For one particular ponderosa pine in Oregon, size does matter.
Located near Grants Pass in the Rogue River-Siskiyou National Forest, “Phalanx” is the tallest known pine tree in the world, regardless of species. Measured in 2011, the tree set the mark at 268.3 feet and also has the third-biggest diameter at 17 feet, 11 inches.
About 120 miles away (as the crow flies), the worlds largest sugar pine resides, standing at 255 feet. So, for all of you young trees out there, if you want to rank amongst the worlds tallest pines, it may be time to pick up roots and move to Western Oregon.
While the Phalanx may grab the headlines, there are a great variety of pine trees growing throughout Oregon State, from the Pacific Ocean to the Rocky Mountains. However, many of these trees are generally confined to the higher elevations, anywhere from 2,300 feet to 9,000 feet above sea level.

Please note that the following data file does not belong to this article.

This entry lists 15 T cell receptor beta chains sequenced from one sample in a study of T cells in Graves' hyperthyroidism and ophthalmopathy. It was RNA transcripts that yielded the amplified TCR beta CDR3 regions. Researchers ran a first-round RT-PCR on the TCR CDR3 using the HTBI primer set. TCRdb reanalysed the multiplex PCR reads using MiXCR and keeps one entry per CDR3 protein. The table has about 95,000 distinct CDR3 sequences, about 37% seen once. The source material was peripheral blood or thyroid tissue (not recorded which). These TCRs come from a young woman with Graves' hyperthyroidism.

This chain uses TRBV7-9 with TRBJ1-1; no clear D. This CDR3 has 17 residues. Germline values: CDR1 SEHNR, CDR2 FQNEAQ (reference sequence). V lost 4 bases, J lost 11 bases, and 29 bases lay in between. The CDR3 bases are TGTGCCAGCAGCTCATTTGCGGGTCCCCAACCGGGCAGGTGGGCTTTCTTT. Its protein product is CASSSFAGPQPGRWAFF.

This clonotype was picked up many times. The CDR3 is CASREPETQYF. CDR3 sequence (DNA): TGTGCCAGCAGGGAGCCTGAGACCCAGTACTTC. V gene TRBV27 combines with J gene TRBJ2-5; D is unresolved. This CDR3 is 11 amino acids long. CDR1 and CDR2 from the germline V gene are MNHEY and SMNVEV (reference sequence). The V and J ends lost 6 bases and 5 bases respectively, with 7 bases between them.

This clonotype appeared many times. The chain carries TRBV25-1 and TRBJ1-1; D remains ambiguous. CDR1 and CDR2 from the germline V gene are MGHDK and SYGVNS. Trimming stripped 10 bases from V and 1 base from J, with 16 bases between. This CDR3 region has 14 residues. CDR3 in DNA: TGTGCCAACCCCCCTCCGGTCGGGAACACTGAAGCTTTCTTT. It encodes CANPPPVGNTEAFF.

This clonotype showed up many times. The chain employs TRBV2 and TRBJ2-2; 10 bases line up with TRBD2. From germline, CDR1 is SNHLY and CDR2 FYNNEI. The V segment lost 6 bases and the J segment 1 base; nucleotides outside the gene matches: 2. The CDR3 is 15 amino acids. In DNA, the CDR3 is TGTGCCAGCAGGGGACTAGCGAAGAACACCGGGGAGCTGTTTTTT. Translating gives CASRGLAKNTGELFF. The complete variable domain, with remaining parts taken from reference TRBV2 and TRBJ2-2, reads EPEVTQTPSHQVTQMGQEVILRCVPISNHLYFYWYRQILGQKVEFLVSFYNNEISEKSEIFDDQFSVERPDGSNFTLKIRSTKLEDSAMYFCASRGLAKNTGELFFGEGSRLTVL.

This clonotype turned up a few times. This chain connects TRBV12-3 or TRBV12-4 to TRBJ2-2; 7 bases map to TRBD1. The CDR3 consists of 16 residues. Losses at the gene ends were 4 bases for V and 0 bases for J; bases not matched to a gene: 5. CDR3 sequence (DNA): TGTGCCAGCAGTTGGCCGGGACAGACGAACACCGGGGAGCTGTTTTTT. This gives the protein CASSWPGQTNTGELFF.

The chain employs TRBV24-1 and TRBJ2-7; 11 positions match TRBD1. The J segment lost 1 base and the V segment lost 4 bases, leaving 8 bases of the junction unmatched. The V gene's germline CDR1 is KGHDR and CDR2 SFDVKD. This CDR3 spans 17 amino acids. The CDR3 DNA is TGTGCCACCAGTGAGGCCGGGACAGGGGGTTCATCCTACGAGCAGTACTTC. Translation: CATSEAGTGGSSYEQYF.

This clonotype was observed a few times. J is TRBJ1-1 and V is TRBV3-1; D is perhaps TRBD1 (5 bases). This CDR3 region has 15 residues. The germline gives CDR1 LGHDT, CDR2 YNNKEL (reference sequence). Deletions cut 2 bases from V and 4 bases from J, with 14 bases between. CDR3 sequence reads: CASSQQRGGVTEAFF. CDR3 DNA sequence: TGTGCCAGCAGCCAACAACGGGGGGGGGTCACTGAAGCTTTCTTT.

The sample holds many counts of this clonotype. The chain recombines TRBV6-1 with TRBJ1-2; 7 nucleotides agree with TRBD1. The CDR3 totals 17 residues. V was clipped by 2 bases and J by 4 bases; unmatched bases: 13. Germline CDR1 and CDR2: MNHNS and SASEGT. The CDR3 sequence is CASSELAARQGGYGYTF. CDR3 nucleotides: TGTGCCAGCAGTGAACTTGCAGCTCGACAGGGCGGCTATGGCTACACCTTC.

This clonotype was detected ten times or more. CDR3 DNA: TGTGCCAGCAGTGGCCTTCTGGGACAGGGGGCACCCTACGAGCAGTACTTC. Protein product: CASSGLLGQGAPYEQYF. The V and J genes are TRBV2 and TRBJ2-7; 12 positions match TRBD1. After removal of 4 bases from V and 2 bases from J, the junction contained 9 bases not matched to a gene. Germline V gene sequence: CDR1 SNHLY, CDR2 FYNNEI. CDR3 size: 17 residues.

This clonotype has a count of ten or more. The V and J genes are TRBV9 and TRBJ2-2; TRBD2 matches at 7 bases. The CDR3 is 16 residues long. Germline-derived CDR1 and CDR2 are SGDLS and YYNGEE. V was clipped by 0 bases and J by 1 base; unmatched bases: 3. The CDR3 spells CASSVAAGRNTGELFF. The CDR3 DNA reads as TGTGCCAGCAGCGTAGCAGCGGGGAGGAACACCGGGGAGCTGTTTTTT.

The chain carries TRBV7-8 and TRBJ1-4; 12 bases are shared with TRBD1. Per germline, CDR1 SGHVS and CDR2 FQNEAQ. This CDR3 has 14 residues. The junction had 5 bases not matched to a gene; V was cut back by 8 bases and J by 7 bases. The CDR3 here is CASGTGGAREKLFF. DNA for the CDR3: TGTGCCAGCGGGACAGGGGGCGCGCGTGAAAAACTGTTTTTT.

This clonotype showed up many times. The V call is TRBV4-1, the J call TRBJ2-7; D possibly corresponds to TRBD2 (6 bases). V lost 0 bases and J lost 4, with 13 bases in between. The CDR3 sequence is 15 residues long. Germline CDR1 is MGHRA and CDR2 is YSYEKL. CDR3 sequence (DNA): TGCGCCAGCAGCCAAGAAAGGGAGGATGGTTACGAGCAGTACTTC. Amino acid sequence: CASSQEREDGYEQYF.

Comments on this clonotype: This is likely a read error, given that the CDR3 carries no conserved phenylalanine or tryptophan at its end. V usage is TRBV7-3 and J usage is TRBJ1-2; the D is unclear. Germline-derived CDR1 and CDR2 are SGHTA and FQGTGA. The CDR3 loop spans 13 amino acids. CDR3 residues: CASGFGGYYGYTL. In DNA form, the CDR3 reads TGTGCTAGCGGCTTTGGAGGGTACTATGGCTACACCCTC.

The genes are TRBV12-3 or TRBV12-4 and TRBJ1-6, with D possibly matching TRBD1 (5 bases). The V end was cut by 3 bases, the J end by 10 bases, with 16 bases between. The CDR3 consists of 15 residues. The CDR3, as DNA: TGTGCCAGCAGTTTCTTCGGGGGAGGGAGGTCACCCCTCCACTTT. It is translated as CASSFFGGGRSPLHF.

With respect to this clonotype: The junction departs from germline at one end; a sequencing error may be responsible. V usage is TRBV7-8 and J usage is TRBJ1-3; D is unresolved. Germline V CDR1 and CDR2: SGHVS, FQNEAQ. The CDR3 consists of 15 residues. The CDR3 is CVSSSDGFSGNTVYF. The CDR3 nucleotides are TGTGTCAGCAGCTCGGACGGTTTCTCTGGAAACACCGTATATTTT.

The bark of the pine tree can vary from tree to tree. For example, the ponderosa bark is yellow or orange and can break off in jigsaw puzzle pieces where the whitebark pine has a grayish hue. (Whitebark just sounds better than grayishbark, though). Some pines reach hundreds of feet in the air, other barely top out at 50 feet.
However, all pine trees have needles and similar fruits (pine cones). Which can cause some confusion for casual observers who may confuse fir trees with pines. Adding to the confusion is the Douglas Fir, the most populous tree in Oregon. Is it a fir? A pine? A spruce?